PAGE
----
New Jersey Secretary of Agriculture Douglas H. Fisher and New Jersey Department of Environmental Protection (DEP) officials today visited an oyster production area in the Delaware Bay, made possible by a joint effort by the Departments of Agriculture and Environmental Protection.
The oyster production by private businesses is taking place in what’s called Aquaculture Development Zone – 4. Aquaculture Development Zones (ADZ) were a key recommendation in the Aquaculture Development Plan Update, Opportunities and Potential for Aquaculture in New Jersey, released by the Department of Agriculture and the state Aquaculture Advisory Council last December.
“An increase in aquaculture production will mean more jobs and more revenue for the state,” said Secretary Fisher. “What is being produced in Aquaculture Development Zones from our coastal waters can be marketed as a local product with the Jersey Seafood logo, much like Jersey Fresh for our farmers’ produce. By identifying these products in the marketplace, they can meet the demand by consumers for local products.”
The four Aquaculture Development Zones were established six years ago but have not been in use until now, due to uncertainty over permitting. Through the commitment of the Department of Environmental Protection’s Bureau of Shellfisheries and the New Jersey Shellfisheries Council, much of the regulatory uncertainty has now been removed because many of the permits for aquaculture production that would otherwise be the responsibility of the applicant are already held by the Bureau.
“The DEP has been working hand-in-hand with the Department of Agriculture to apply common sense strategies to improve the Delaware Bay oyster industry, which generates some $20 million for the bay region’s economy,” DEP Commissioner Bob Martin said. “Advancing the economic viability of these Aquaculture Development Zones will help protect this industry, enhance ecological protection of the Delaware Bay, and is a win for all of New Jersey.”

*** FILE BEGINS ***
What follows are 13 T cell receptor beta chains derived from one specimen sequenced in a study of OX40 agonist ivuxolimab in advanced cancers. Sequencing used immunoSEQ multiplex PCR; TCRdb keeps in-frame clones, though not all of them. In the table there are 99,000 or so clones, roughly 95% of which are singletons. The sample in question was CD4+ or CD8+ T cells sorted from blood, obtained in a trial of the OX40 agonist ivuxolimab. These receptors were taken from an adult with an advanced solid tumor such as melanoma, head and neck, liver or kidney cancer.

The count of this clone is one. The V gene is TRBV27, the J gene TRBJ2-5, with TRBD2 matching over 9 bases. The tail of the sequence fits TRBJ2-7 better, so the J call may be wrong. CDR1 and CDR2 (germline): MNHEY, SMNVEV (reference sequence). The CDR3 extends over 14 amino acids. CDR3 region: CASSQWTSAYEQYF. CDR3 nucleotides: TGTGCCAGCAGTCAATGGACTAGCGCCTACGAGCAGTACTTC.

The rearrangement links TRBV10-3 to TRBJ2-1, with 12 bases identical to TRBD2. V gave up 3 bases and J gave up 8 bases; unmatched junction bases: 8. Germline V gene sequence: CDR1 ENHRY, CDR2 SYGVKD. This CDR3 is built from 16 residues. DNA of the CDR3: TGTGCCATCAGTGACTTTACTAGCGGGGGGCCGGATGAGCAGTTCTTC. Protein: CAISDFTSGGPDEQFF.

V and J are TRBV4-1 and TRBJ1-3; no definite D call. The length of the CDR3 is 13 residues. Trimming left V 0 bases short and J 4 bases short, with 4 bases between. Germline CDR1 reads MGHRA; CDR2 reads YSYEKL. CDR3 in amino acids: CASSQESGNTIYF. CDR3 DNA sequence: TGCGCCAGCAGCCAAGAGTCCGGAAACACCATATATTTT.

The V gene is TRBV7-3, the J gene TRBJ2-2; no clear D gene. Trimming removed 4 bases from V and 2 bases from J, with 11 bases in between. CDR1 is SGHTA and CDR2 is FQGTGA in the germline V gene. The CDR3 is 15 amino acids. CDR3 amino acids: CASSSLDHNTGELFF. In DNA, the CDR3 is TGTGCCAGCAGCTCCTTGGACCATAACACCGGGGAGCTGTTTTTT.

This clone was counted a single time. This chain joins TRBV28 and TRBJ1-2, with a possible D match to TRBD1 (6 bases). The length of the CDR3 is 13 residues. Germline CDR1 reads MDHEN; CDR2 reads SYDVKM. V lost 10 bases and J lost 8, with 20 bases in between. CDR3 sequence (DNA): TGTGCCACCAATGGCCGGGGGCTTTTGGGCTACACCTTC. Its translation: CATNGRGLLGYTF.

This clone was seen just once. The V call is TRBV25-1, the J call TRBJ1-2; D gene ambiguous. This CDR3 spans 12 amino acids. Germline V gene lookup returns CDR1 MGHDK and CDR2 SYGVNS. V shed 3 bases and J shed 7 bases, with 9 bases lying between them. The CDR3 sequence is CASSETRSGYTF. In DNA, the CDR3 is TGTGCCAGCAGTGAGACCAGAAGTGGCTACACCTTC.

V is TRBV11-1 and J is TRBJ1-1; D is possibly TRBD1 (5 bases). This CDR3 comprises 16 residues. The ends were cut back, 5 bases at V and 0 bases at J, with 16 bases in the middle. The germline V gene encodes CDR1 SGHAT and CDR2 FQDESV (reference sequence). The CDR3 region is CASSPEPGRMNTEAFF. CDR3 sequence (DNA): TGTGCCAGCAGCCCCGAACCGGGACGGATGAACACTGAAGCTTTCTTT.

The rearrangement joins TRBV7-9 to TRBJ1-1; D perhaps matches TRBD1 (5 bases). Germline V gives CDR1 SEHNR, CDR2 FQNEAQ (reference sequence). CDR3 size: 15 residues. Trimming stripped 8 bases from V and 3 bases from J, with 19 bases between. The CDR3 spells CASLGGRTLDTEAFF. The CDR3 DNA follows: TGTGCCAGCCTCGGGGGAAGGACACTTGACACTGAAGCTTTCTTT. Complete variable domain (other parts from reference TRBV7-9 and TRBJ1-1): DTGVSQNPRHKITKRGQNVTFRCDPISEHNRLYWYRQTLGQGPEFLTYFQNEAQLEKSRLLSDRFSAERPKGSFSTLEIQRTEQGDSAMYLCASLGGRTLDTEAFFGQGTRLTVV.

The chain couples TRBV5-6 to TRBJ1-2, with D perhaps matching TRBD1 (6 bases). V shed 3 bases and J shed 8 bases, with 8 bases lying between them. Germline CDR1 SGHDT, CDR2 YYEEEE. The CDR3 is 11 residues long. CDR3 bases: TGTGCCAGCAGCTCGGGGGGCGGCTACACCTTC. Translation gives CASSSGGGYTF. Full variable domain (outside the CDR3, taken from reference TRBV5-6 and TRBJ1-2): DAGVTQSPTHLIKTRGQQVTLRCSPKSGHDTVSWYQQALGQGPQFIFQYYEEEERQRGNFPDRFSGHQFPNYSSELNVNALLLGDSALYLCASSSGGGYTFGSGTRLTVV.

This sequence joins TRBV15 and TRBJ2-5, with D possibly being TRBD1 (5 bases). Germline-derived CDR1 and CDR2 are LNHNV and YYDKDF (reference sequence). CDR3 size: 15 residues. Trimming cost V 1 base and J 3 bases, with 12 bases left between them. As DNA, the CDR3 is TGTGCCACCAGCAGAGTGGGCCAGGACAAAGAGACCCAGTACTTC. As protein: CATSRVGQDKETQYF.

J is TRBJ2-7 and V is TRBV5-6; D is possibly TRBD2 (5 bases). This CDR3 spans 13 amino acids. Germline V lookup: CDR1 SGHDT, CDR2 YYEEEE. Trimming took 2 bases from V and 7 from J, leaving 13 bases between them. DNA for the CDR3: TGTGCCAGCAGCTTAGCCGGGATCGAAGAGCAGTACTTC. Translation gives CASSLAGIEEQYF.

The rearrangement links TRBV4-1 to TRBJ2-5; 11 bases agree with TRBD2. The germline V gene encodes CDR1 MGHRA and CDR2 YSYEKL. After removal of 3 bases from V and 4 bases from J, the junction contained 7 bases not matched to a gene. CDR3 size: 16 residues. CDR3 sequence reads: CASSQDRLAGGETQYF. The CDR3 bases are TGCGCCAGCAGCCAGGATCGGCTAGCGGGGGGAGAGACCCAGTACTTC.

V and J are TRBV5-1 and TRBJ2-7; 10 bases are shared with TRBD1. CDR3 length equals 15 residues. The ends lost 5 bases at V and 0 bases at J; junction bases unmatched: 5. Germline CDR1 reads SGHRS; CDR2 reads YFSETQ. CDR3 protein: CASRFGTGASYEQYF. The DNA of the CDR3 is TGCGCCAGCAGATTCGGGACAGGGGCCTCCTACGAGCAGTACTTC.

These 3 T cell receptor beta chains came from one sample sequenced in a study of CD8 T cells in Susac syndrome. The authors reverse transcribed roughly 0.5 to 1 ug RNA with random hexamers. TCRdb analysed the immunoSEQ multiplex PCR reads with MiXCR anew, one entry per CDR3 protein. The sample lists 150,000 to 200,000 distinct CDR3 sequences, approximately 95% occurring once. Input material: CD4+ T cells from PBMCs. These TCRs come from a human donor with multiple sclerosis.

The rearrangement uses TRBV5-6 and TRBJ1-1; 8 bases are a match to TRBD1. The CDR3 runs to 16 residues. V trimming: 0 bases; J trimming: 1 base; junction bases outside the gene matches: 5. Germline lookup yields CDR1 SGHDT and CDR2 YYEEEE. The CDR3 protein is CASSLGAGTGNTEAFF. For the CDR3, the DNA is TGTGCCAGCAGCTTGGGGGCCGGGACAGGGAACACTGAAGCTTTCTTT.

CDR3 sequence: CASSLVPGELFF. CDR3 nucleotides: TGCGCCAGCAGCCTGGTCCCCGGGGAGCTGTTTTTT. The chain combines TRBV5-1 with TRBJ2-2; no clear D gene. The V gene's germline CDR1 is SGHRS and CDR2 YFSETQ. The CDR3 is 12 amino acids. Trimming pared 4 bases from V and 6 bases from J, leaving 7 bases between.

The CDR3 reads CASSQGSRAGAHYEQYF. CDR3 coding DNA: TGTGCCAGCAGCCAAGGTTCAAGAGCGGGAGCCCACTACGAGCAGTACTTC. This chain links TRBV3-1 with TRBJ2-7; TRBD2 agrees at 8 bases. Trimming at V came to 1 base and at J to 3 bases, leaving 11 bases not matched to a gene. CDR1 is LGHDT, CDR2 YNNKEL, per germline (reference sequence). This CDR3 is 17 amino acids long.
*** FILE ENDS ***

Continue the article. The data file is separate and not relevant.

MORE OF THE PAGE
Oyster bars are making a resurgence in the American culinary scene. ADZ-4, along the Cape Shore, expands the oyster production techniques that produce gourmet oysters for the half-shell raw bar market. Twelve individuals have secured leases and are currently in production in ADZ-4.
ADZ-4 alone could double New Jersey’s current aquaculture production value of $6.6 million over the next two years.
Rutgers University Haskin Shellfish Research Laboratory’s Aquaculture Innovation Center in Cape May is producing seed that will be able to accommodate the seed requirements for oyster growers in the development zones.
There are approximately 107 10-acre lots available on a first-come, first-served basis with the Bureau of Shellfisheries. ADZ-2 and ADZ-3 are located offshore in the lower Delaware Bay. These sites are prime locations for both shellfish and macroalgae cultivation.
The Department of Agriculture is working with Rutgers and Stockton College to evaluate the potential to produce commercially valuable macroalgaes or seaweeds at these offshore sites. Macroalgaes are the second largest aquaculture sector in the world. They have a variety of uses, including industrial, pharmaceutical and food production.
Those interested in learning more about these aquaculture opportunities may call NJDA Aquaculture Specialist Joseph Myers at 609-984-2502 or e-mail him at email@example.com.
Logo courtesy New Jersey Department of Environmental Protection